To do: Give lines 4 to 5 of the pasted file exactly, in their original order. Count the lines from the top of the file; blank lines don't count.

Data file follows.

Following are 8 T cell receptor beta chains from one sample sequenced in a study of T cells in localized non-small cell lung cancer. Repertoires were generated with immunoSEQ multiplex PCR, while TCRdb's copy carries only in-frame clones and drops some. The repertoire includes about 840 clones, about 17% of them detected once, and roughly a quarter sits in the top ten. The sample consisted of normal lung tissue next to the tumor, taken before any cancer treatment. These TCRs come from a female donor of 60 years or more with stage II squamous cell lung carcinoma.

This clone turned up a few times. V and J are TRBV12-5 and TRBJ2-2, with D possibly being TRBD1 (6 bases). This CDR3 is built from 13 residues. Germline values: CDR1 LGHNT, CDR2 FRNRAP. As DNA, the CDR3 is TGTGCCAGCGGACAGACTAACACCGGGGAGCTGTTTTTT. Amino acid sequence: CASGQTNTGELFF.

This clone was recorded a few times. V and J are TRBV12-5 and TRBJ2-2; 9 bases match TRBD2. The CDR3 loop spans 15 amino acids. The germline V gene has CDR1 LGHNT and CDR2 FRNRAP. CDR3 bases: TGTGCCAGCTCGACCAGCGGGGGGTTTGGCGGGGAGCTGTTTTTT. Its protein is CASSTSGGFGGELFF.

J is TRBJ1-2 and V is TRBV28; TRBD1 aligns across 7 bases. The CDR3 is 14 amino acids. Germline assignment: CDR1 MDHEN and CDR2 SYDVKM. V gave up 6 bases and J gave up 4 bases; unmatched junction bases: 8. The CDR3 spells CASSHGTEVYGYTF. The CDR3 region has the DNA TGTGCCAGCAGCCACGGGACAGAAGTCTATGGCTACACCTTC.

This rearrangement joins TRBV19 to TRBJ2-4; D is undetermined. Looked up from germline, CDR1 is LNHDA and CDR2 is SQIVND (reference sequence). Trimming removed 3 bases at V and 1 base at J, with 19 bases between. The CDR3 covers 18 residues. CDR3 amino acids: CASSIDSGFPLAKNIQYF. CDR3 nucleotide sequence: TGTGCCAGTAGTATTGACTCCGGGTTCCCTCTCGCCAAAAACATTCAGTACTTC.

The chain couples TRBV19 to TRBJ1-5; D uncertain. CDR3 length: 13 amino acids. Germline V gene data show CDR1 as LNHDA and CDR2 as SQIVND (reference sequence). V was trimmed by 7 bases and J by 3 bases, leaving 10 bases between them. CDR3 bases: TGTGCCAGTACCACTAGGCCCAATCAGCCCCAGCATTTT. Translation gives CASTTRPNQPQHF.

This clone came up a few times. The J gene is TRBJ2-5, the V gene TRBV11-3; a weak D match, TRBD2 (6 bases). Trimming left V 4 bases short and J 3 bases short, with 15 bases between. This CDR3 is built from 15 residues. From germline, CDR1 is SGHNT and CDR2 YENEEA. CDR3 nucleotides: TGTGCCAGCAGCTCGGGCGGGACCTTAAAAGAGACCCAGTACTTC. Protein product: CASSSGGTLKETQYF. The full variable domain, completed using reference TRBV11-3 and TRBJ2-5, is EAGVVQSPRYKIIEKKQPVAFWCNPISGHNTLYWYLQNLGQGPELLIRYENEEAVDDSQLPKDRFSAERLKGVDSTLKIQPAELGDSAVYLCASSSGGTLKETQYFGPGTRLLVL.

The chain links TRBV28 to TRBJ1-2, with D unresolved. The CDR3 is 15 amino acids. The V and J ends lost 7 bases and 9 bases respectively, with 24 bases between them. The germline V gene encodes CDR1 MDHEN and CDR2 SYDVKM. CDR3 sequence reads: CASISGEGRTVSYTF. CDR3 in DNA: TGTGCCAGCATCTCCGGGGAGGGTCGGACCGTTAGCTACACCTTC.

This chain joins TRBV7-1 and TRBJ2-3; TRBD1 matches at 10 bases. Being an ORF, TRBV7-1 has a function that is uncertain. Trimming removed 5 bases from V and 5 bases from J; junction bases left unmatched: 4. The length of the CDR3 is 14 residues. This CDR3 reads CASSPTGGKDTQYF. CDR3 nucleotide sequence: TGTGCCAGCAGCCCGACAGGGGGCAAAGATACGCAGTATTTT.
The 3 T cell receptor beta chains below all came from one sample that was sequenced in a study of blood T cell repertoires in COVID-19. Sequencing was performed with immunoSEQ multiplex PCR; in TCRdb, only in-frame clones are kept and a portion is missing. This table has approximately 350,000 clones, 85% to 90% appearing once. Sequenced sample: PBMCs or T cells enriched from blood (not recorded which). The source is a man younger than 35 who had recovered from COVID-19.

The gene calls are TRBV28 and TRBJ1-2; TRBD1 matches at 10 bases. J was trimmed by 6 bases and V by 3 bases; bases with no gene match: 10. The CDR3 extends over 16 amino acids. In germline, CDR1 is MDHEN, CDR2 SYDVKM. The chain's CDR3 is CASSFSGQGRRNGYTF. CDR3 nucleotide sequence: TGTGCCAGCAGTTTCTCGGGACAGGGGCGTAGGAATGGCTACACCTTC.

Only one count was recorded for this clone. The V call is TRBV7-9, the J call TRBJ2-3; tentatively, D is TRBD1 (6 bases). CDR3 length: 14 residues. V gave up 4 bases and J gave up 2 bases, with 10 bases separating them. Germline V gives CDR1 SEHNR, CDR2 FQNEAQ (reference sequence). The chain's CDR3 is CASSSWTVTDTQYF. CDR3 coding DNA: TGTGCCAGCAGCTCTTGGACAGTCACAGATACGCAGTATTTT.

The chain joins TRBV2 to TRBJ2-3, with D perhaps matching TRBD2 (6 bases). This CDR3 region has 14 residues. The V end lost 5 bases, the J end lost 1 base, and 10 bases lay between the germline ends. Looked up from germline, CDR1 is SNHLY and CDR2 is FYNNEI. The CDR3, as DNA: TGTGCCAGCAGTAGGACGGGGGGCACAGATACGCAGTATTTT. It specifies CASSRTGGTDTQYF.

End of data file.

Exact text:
J is TRBJ1-2 and V is TRBV28; TRBD1 aligns across 7 bases. The CDR3 is 14 amino acids. Germline assignment: CDR1 MDHEN and CDR2 SYDVKM. V gave up 6 bases and J gave up 4 bases; unmatched junction bases: 8. The CDR3 spells CASSHGTEVYGYTF. The CDR3 region has the DNA TGTGCCAGCAGCCACGGGACAGAAGTCTATGGCTACACCTTC.

This rearrangement joins TRBV19 to TRBJ2-4; D is undetermined. Looked up from germline, CDR1 is LNHDA and CDR2 is SQIVND (reference sequence). Trimming removed 3 bases at V and 1 base at J, with 19 bases between. The CDR3 covers 18 residues. CDR3 amino acids: CASSIDSGFPLAKNIQYF. CDR3 nucleotide sequence: TGTGCCAGTAGTATTGACTCCGGGTTCCCTCTCGCCAAAAACATTCAGTACTTC.